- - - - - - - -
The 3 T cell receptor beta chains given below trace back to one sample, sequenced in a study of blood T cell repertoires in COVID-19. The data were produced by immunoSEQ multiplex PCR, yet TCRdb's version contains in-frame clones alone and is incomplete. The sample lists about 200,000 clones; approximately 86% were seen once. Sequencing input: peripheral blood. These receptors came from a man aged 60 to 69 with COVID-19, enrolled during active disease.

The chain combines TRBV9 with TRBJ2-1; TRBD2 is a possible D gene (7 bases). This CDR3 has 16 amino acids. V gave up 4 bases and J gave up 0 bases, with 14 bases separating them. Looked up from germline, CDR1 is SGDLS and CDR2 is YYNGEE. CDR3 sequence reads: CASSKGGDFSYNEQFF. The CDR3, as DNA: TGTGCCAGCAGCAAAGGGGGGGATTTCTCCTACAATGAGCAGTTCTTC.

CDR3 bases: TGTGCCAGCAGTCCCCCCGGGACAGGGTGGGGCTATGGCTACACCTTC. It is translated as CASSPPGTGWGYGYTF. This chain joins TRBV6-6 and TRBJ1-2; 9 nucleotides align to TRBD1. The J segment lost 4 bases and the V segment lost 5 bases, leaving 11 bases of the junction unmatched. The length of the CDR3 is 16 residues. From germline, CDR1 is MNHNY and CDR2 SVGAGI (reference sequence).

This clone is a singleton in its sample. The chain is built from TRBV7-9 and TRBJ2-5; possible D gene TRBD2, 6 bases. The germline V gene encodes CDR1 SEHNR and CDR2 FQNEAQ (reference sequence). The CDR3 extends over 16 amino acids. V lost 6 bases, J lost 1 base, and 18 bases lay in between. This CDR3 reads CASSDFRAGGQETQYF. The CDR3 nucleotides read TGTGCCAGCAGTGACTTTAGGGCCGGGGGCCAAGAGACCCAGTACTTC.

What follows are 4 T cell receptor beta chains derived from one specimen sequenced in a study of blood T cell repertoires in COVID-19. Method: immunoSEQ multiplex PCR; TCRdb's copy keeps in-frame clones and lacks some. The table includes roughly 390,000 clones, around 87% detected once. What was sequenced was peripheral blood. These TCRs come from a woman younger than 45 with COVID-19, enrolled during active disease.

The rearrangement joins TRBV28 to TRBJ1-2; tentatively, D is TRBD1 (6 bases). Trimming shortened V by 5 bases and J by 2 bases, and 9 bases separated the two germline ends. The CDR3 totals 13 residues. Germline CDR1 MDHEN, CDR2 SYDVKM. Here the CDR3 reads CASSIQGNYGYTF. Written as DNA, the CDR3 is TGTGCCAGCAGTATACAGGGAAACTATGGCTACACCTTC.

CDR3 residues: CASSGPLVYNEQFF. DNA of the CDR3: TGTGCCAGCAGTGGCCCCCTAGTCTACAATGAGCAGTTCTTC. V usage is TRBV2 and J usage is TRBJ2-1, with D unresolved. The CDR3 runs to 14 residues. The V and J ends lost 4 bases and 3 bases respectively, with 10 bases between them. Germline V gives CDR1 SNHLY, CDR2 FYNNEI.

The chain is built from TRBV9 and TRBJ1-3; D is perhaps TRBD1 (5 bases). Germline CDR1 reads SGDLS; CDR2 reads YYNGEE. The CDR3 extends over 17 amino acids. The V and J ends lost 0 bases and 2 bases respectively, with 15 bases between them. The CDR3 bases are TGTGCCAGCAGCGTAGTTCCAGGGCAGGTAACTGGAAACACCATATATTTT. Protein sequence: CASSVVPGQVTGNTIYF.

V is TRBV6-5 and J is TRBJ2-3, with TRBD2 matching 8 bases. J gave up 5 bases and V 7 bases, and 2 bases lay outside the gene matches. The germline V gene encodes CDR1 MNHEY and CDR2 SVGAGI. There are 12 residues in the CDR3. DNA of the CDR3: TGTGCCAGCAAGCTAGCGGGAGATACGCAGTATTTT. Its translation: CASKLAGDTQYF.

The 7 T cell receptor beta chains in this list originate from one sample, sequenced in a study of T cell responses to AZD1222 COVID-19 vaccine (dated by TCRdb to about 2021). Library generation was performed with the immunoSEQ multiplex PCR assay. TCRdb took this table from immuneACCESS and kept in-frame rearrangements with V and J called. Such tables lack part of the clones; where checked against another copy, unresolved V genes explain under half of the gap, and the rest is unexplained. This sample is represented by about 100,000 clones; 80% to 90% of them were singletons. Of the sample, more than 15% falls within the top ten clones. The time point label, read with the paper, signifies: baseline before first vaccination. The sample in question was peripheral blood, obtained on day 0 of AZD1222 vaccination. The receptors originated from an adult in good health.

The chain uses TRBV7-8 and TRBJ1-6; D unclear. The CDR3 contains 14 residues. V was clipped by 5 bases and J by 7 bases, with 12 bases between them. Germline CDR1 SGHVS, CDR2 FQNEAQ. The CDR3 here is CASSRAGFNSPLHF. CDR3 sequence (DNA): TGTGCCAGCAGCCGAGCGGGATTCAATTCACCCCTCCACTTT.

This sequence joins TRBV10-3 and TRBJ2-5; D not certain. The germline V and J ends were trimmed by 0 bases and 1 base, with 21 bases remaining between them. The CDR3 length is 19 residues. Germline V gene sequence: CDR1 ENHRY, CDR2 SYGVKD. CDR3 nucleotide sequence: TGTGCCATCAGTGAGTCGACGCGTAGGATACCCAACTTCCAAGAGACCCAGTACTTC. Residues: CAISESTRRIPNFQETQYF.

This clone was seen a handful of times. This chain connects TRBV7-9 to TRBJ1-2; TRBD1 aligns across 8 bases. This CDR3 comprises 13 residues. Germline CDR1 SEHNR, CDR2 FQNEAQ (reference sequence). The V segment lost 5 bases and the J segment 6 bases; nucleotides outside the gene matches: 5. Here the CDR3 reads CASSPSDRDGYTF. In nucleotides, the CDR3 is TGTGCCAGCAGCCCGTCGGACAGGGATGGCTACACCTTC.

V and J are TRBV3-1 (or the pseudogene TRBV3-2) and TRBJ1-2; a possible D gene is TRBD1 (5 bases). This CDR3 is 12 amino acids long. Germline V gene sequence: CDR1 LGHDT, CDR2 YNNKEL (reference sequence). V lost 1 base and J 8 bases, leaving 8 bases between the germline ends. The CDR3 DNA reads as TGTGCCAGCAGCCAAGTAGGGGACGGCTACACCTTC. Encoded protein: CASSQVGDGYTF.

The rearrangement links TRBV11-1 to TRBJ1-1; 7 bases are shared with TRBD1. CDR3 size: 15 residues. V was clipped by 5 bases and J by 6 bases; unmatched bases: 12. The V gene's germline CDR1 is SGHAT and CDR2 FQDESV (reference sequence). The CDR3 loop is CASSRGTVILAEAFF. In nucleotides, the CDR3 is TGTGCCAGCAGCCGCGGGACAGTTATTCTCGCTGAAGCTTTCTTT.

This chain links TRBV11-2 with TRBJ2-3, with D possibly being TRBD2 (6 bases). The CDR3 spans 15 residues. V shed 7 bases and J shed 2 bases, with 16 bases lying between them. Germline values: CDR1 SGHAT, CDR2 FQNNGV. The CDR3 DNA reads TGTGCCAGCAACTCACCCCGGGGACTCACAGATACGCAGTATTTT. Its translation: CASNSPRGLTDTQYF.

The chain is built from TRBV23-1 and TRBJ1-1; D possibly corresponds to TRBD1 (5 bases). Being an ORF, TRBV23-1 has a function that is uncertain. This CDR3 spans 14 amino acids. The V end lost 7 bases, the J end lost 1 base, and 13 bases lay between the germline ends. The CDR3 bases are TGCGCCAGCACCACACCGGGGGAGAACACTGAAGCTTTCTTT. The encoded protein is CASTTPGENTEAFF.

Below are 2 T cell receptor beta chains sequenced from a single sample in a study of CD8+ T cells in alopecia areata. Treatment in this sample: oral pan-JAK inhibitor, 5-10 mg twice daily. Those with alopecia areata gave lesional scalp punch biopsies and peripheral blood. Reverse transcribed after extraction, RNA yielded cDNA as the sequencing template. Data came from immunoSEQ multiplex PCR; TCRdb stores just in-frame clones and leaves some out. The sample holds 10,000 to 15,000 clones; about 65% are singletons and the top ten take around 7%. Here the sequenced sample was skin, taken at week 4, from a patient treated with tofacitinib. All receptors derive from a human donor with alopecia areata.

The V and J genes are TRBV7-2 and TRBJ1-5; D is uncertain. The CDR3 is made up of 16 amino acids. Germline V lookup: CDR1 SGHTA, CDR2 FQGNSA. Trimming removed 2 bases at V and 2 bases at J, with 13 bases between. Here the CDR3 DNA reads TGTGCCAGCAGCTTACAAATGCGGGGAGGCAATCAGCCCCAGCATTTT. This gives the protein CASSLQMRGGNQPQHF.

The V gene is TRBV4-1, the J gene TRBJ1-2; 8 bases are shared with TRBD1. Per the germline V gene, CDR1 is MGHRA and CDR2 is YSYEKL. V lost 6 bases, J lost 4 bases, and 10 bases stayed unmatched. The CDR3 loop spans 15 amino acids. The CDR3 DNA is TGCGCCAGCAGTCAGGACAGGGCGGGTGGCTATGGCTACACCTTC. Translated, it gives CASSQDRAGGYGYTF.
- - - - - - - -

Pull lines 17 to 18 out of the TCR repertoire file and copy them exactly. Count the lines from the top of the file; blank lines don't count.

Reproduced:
The chain is built from TRBV23-1 and TRBJ1-1; D possibly corresponds to TRBD1 (5 bases). Being an ORF, TRBV23-1 has a function that is uncertain. This CDR3 spans 14 amino acids. The V end lost 7 bases, the J end lost 1 base, and 13 bases lay between the germline ends. The CDR3 bases are TGCGCCAGCACCACACCGGGGGAGAACACTGAAGCTTTCTTT. The encoded protein is CASTTPGENTEAFF.

Below are 2 T cell receptor beta chains sequenced from a single sample in a study of CD8+ T cells in alopecia areata. Treatment in this sample: oral pan-JAK inhibitor, 5-10 mg twice daily. Those with alopecia areata gave lesional scalp punch biopsies and peripheral blood. Reverse transcribed after extraction, RNA yielded cDNA as the sequencing template. Data came from immunoSEQ multiplex PCR; TCRdb stores just in-frame clones and leaves some out. The sample holds 10,000 to 15,000 clones; about 65% are singletons and the top ten take around 7%. Here the sequenced sample was skin, taken at week 4, from a patient treated with tofacitinib. All receptors derive from a human donor with alopecia areata.